Many potters have expressed concerns regarding the safety aspect of gas kilns and the firing procedures. This section looks at ventilation and fluing requirements. Remember there are regulations that must be adhered to and you should always check with your local authorities prior to any installation.


Potentially the most dangerous aspect of firing a gas kiln is insufficient fresh air and inadequate exhausting of combustion products.

Never locate kilns inside sealed rooms or where access to sufficient fresh, outside air is not available.

Gas burners require large volumes of oxygen to complete combustion. Typically a natural gas burner requires for every 1 cubic meter (cubic foot) of gas burned, 10 cubic meters (cubic feet) of fresh air. L.P.Gas burners require 2.5 times the air volume. Fresh air for the kiln should be available using fixed venting at a low level in the door or wall or through a powered fan. The vent size is sized by determining the MJ/Hour total burner rating. If the air is drawn from outside, the rate in our area is 160mm2 per MJ/Hour, therefore a typical gas kiln with 2 burners with an input of 400MJ/Hour would require fixed ventilation of at least 250 x 256 mm. If the kiln is drawing air from an adjacent room the area should be doubled. Incidentally the maximum hole size if mesh is used is 6mm square.

Note: This is for natural gas burners only, L.P.Gas burners require 2.5 times the area


Please note: All gasfitting or fluing work should be undertaken by a licensed gasfitter

The products of combustion can contain hazardous gasses and should be safely exhausted to atmosphere. A natural gas burner using 1 cubic meter of gas will produce 1 cubic meter of carbon dioxide, 2 cubic meters of water vapour and 8 cubic meters of nitrogen. If the fresh oxygen supply is restricted and the combustion process is incomplete carbon monoxide will result. This is a lethal gas even in small quantities. Of course, this is a common occurrence in reduction firings and the need to be absolutely sure the gasses are safely removed from the work area is vital.

The chimney (or flue) should be of the correct construction. It is possible to construct a brick chimney but is usually more economical to use a metal type with the large variety of connections and accessories available. A draft terminal can be fitted on top of an existing brick flue with the right adaptor. A metal flue will also reach operating temperature, or a temperature to create sufficient draw, quicker than a brick chimney. Generally it is more economical over the longer term to specify a stainless steel flue. It is not necessary with gas kilns fitted with venturi burners to have a chimney that is excessively long. This used to be essential with oil burners or gas burners that relied on large volumes of primary air (air required around the burner tip to complete combustion) for combustion as the chimney height determined the draw available. The flue on modern downdraft gas kilns are generally terminated near the top of the kiln, a canopy is fitted over this, a pipe is continued through the roof and an approved terminal is connected to the outlet.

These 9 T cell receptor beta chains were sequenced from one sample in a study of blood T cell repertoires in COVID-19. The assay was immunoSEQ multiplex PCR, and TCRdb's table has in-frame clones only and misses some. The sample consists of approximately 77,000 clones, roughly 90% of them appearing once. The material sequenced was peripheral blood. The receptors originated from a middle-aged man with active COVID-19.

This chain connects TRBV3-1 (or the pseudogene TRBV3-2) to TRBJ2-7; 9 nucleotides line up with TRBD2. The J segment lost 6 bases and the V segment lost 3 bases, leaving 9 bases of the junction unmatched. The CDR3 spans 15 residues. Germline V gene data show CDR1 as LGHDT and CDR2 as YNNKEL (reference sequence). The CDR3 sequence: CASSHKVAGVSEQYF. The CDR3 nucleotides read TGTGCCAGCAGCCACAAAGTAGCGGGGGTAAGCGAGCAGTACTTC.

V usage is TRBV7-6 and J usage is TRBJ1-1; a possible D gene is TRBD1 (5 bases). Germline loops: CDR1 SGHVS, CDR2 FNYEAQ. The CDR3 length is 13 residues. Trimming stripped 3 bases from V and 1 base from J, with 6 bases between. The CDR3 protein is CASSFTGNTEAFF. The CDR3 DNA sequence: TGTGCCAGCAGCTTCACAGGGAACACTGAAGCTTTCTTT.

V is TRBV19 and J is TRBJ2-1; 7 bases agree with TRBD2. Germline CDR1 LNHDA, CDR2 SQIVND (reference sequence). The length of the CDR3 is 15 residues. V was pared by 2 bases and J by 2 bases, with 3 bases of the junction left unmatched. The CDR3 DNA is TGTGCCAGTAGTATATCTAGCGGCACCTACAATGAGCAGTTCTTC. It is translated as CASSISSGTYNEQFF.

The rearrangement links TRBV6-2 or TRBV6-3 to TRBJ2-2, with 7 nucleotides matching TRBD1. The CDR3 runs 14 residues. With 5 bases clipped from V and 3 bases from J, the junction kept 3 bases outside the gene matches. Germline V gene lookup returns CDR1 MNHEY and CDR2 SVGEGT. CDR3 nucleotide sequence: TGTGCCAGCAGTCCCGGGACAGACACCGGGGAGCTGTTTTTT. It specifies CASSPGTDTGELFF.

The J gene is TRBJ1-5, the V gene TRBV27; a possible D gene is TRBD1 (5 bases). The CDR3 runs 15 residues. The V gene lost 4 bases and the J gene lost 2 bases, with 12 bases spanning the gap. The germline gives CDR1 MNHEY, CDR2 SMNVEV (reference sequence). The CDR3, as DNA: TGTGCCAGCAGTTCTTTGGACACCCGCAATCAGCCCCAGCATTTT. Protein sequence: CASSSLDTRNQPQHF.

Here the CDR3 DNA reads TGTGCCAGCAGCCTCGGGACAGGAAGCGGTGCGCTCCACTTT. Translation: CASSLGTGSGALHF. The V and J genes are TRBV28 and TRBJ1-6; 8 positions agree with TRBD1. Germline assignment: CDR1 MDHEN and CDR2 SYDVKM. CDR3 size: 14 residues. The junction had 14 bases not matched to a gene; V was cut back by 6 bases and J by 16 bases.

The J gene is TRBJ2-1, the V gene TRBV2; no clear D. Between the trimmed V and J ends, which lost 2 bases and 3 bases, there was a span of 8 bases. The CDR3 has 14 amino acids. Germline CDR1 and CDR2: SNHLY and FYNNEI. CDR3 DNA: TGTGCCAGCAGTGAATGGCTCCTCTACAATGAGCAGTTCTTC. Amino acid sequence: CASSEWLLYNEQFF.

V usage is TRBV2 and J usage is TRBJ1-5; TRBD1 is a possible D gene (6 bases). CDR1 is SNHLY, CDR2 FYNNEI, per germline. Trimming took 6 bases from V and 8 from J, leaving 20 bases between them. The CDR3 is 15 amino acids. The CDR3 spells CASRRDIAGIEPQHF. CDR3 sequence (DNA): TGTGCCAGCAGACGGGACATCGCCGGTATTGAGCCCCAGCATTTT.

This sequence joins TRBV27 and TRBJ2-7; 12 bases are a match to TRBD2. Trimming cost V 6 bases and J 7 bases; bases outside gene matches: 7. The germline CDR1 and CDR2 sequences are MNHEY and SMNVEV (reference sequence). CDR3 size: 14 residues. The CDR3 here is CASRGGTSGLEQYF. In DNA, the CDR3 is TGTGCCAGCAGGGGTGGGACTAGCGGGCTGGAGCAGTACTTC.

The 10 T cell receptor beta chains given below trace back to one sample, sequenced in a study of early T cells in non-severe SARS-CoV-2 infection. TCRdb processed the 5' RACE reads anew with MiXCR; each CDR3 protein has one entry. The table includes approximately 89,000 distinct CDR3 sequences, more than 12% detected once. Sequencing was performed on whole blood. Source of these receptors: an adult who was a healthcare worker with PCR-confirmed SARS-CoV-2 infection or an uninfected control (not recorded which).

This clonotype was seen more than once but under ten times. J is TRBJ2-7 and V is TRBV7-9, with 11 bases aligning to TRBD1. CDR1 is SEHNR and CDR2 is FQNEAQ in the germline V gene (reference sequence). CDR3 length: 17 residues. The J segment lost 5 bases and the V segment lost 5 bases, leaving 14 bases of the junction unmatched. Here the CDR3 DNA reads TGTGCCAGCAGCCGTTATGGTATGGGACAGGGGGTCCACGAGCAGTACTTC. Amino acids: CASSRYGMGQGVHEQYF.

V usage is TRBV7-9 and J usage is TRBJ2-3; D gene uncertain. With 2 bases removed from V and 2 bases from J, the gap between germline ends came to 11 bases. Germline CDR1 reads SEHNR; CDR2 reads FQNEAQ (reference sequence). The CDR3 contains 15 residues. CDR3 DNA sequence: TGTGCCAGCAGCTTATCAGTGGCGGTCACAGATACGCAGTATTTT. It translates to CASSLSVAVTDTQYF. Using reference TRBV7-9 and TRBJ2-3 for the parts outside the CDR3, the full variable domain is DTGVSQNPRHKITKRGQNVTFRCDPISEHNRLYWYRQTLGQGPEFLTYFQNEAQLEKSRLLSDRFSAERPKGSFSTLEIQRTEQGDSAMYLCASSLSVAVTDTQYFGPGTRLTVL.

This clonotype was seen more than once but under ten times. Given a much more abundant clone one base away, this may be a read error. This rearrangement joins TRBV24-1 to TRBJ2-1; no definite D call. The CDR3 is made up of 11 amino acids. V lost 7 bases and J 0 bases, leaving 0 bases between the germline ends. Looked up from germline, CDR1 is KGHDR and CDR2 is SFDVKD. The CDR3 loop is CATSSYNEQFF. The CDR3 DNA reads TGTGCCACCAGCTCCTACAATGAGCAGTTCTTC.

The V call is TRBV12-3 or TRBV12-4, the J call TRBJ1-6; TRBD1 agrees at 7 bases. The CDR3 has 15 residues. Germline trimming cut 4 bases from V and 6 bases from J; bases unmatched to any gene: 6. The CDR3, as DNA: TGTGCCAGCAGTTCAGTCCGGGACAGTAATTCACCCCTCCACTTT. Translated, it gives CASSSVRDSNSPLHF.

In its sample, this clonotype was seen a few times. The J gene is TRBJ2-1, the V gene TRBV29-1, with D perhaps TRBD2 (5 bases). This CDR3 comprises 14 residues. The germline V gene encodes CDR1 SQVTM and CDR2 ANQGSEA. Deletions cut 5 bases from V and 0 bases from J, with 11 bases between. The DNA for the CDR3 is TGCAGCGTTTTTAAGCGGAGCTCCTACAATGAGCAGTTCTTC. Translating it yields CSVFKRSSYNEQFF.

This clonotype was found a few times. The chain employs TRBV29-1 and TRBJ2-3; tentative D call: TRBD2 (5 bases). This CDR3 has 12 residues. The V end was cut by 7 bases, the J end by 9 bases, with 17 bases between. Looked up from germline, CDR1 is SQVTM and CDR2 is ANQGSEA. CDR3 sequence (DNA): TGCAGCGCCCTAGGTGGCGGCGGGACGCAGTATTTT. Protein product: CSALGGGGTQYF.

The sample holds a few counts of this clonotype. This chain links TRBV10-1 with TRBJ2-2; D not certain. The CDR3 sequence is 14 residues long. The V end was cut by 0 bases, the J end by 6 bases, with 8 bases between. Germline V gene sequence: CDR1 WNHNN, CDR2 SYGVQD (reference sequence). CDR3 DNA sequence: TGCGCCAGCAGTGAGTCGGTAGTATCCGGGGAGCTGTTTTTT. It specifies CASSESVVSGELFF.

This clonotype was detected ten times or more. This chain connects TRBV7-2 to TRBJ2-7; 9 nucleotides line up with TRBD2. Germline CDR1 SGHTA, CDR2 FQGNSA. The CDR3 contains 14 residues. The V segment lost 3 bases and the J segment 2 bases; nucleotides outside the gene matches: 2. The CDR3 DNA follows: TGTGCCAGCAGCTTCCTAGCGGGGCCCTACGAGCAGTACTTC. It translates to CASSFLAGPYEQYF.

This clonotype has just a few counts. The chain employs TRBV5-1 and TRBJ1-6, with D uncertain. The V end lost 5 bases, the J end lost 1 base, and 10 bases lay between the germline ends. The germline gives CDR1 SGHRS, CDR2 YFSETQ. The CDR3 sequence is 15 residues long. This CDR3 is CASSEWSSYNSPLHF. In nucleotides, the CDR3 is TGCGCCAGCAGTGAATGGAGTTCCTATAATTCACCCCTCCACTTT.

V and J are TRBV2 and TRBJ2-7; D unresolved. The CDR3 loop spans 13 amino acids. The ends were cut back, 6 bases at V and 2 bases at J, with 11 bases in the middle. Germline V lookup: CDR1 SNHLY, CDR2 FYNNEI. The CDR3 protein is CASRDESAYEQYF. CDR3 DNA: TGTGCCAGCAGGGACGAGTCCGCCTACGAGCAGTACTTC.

The canopy is necessary for two main reasons:The canopy will slow down the draw from the kiln. Too much draw will make the kiln inefficient through pulling the heat through the stack before it has completed its task and can contribute to uneven temperatures. The air the canopy pulls in helps to dilute the flue gasses, cooling them to ensure the chimney lasts longer and saving our environment.

It is important the canopy is larger in area than the outlet from the kiln. This ensures that there is no spillage of gasses. The canopy should also be a certain shape so that there are not sharp edges or steps to cause turbulence. This can induce spillage and effect the passage of gasses. It is a good idea to buy a ready made unit from companies that have experience in gas fluing. If the pipe is passing through a roof it is necessary to have a minimum clearance from any combustible material of 600mm however this can be reduced if the material is protected with insulation. An approved flue cowl should be fitted to the end of the stack. This will help to ensure the wind does not affect the firing, birds stay out of the chimney and there is not excessive draw from the flue.

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